Holiday Cybersecurity

It’s been said more than enough – 2020 is not like any other year.

Nothing has felt normal since February.

In December it will have been a year since my wife and I last visited family out of state. Some of it has been a concern with travel, but mostly we haven’t wanted to bring an unknown quality of danger to at-risk family members. Hopeful that things may calm down enough to safely visit for the holidays, my wife and I have started looking at travel arrangements.

Wow, are there a lot of travel scams out there right now.

Booking Scams

Since we’ll be staying in a hotel, I started there. A ton of ads turned up in the search results, and I found one for a chain I like. Except that when I arrived at the site, the security expert in me glanced at the domain name and something didn’t look quite right. The webpage looked like it belonged to that chain, the colors and logo looked good, but the domain name didn’t match.

Is this paranoia caused by spending so much time talking about phishing emails?

Nope. It took a little digging, but I discovered that the site belonged to a third-party reseller. I bet you’re wondering how much that matters. Well…

One of the top things the website focused on was room cleanliness. It claimed that for guest safety all surfaces in the room were wiped down daily, towels and sheets were completely changed out daily, and the staff is required to wear masks and gloves at all times – at no additional charge. Checking prices in the area, room fees were close enough to what I am used to paying, that it seemed pretty legitimate. But before booking anything, I opened a new browser and went to the company website.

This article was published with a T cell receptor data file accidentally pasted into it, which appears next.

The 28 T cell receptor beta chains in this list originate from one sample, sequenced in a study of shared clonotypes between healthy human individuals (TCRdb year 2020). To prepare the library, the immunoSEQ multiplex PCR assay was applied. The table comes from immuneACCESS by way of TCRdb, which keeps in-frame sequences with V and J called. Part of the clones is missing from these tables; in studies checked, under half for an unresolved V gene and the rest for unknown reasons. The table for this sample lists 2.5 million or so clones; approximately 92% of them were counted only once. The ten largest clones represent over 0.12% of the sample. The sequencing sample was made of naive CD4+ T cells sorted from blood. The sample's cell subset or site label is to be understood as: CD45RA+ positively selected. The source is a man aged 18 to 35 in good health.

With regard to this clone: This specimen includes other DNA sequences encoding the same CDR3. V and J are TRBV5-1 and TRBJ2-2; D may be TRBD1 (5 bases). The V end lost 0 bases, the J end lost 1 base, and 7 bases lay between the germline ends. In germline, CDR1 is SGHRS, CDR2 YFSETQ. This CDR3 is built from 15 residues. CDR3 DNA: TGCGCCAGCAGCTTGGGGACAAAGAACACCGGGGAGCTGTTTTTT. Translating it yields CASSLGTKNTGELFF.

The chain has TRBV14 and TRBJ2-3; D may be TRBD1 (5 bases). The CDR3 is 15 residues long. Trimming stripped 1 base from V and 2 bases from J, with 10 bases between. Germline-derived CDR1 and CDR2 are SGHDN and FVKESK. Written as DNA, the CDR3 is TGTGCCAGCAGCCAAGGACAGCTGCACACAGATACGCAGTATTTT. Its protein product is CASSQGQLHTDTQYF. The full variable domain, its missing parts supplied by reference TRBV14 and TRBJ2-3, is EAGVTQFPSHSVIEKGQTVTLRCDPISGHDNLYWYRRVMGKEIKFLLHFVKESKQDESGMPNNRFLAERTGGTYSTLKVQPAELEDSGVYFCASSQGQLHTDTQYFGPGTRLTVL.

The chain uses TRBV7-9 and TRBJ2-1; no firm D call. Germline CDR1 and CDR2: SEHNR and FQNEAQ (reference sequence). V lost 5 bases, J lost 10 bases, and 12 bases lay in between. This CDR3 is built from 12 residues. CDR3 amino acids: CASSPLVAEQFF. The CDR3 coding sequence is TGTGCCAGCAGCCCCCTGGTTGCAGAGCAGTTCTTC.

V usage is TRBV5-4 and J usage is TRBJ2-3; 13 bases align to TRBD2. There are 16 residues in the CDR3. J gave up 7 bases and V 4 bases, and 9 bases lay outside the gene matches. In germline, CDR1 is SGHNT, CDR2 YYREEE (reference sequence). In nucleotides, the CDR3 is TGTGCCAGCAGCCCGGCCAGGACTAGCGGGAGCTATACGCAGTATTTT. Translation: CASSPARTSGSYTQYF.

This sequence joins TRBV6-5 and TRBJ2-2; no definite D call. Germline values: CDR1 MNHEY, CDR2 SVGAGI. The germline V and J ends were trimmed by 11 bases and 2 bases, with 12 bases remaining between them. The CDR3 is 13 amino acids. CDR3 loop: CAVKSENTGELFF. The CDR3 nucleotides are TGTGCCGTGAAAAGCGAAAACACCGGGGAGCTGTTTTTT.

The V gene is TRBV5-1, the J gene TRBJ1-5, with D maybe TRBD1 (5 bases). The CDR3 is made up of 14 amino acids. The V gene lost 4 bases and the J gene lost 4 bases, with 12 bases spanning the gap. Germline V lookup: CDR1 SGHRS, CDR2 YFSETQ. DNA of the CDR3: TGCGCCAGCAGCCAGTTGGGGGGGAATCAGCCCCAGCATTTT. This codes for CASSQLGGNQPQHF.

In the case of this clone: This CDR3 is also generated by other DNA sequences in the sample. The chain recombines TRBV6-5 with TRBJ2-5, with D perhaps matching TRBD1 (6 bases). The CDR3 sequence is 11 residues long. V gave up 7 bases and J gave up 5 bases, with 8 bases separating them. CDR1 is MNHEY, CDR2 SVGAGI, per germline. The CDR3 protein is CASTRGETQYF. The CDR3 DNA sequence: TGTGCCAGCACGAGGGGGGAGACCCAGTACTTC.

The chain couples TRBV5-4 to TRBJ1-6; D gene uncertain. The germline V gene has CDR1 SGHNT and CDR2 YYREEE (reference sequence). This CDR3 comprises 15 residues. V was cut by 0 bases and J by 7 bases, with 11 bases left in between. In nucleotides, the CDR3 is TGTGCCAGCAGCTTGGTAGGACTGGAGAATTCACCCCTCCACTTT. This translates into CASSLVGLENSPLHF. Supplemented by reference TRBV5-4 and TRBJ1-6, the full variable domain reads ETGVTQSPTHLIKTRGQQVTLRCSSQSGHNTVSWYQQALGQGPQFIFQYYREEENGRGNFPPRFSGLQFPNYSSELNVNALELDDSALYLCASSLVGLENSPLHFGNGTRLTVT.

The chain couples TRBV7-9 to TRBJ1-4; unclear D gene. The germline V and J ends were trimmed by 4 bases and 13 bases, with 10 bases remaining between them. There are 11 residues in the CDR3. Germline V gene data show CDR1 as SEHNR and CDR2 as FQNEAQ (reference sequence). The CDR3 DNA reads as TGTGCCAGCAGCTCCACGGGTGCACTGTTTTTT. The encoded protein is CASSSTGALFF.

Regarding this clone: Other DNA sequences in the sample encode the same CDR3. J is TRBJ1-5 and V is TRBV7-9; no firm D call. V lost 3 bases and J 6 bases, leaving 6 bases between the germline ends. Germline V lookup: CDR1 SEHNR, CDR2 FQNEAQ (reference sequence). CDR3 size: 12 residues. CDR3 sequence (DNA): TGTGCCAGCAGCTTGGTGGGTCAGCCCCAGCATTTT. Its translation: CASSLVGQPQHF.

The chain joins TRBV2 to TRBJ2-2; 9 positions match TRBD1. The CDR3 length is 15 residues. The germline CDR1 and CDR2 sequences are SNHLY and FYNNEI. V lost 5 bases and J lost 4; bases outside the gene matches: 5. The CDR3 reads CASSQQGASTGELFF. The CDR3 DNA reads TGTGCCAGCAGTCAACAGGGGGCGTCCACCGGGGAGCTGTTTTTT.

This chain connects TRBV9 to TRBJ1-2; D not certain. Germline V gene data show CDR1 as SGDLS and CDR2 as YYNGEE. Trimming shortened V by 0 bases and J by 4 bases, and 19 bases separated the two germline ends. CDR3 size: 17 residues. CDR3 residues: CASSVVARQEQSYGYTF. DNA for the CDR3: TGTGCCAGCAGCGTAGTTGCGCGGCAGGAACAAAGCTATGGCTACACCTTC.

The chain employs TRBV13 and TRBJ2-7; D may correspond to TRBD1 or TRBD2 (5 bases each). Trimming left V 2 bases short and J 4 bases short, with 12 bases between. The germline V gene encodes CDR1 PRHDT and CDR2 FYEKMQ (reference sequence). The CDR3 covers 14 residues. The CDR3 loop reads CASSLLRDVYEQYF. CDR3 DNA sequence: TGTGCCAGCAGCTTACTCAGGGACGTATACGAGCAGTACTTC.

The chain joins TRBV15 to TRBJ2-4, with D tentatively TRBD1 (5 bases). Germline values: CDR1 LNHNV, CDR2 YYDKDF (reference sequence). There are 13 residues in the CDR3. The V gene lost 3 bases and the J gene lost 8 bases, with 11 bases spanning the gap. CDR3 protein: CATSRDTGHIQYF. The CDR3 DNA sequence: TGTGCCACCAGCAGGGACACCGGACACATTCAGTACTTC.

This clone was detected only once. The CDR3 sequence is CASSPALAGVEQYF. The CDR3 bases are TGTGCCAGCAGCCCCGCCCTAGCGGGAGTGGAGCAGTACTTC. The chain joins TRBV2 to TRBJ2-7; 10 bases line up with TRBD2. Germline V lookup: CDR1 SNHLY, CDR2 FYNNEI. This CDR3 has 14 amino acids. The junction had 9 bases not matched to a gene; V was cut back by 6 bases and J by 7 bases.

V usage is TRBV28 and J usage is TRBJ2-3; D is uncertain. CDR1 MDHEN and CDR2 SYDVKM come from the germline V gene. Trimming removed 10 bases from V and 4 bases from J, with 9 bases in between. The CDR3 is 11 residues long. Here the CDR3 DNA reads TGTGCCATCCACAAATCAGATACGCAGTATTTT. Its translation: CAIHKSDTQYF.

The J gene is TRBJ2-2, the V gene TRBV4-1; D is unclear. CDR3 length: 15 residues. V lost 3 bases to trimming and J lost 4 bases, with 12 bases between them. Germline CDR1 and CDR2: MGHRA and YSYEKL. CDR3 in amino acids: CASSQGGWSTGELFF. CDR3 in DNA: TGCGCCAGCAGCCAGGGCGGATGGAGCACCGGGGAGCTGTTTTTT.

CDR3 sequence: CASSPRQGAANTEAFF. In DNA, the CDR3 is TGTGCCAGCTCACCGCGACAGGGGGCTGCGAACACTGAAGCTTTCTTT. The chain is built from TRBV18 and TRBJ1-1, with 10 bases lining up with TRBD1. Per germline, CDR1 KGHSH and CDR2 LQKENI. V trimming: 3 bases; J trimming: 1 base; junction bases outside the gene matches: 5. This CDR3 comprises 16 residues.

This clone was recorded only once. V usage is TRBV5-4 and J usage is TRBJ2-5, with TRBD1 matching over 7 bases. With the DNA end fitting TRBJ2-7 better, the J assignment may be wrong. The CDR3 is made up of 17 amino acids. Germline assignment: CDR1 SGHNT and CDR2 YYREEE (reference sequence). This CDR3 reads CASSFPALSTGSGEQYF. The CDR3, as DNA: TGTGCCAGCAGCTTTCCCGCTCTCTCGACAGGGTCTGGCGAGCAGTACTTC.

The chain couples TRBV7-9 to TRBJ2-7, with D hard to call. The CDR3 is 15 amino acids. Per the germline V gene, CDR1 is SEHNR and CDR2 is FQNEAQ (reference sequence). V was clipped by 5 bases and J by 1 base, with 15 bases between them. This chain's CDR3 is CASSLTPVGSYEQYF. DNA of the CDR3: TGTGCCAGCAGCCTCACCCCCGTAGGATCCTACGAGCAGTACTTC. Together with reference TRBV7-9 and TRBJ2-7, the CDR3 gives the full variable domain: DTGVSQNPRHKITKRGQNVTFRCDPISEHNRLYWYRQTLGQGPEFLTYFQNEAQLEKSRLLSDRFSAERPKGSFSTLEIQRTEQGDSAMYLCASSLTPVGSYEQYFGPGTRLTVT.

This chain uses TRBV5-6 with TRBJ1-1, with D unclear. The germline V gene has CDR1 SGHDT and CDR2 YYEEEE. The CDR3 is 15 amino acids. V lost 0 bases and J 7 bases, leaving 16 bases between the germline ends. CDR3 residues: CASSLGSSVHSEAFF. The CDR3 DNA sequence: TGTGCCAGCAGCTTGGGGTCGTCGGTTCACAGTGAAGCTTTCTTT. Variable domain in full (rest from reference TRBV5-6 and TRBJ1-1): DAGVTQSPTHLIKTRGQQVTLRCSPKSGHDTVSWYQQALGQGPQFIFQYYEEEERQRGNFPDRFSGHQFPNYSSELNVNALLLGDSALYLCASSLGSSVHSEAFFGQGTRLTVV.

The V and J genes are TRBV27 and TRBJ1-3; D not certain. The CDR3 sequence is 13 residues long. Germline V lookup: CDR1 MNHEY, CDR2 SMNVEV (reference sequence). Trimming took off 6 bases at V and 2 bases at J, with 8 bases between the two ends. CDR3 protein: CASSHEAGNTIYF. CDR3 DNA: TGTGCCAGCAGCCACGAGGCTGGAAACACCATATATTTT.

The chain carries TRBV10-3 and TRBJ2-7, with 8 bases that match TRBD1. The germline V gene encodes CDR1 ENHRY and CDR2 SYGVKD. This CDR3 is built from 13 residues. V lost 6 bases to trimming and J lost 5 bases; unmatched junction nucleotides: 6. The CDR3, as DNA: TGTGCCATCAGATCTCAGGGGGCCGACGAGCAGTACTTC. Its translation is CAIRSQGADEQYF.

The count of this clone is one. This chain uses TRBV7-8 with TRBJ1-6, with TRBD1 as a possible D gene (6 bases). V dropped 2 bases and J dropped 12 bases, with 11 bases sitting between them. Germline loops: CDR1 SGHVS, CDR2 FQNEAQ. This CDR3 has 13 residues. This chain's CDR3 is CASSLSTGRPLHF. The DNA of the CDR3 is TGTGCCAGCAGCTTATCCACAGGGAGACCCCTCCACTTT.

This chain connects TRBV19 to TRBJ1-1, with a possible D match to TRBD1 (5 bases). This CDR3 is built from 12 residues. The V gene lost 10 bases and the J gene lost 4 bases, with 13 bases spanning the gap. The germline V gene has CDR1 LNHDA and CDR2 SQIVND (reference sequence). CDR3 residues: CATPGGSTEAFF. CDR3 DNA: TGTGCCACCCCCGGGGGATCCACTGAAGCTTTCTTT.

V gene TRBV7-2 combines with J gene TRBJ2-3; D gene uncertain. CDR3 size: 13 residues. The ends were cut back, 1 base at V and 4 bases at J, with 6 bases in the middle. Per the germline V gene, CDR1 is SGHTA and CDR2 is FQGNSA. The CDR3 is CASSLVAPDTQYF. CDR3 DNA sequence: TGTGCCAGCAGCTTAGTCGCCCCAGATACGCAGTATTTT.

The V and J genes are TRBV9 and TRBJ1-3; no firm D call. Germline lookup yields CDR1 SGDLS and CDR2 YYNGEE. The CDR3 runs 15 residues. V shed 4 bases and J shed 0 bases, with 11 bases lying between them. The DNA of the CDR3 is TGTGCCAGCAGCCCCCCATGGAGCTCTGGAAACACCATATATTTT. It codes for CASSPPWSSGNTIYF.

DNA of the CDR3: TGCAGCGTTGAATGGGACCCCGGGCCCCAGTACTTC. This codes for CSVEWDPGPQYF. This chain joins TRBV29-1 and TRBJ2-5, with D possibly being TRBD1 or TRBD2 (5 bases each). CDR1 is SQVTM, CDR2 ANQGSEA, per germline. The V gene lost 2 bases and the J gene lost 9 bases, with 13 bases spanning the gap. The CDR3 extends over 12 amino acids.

To my surprise, the hotel I was trying to book on the other site had closed. Going back to that website, I decided to see how far it would let me go. Knowing that you can reserve a hotel room with a prepaid card, I went for it and received a room confirmation to stay one night at a hotel…that’s been closed for four months.

The Federal Trade Commission (FTC) received nearly 35,000 reports of travel-related scams in 2019, with almost 60% of them related to reseller websites not honoring what they offer. Just because a website has a familiar logo or comes up on the top of your search results, doesn’t mean it’s legitimate. Scam sites are known to steal branding. Do some research before booking, look for reviews, and never book with a debit card.

Strengthen Your Cybersecurity Before You Go

After some trials and tribulations, we’re legitimately booked for a nice hotel nearby, but security-wise, I’m still on edge from the experience.

Following this rabbit down the hole, I started looking for potential problems.

Financial Accounts. We have specific credit cards for travel, but how long has it been since we updated the passwords. For this one, I have to give a BIG shoutout to my wife on this one. After every trip, she goes through and changes the account passwords for those cards and updates them in our password manager. Ensuring that your financial accounts are secure whether your at home or traveling should be a top priority for everyone. Strong Passwords are essential.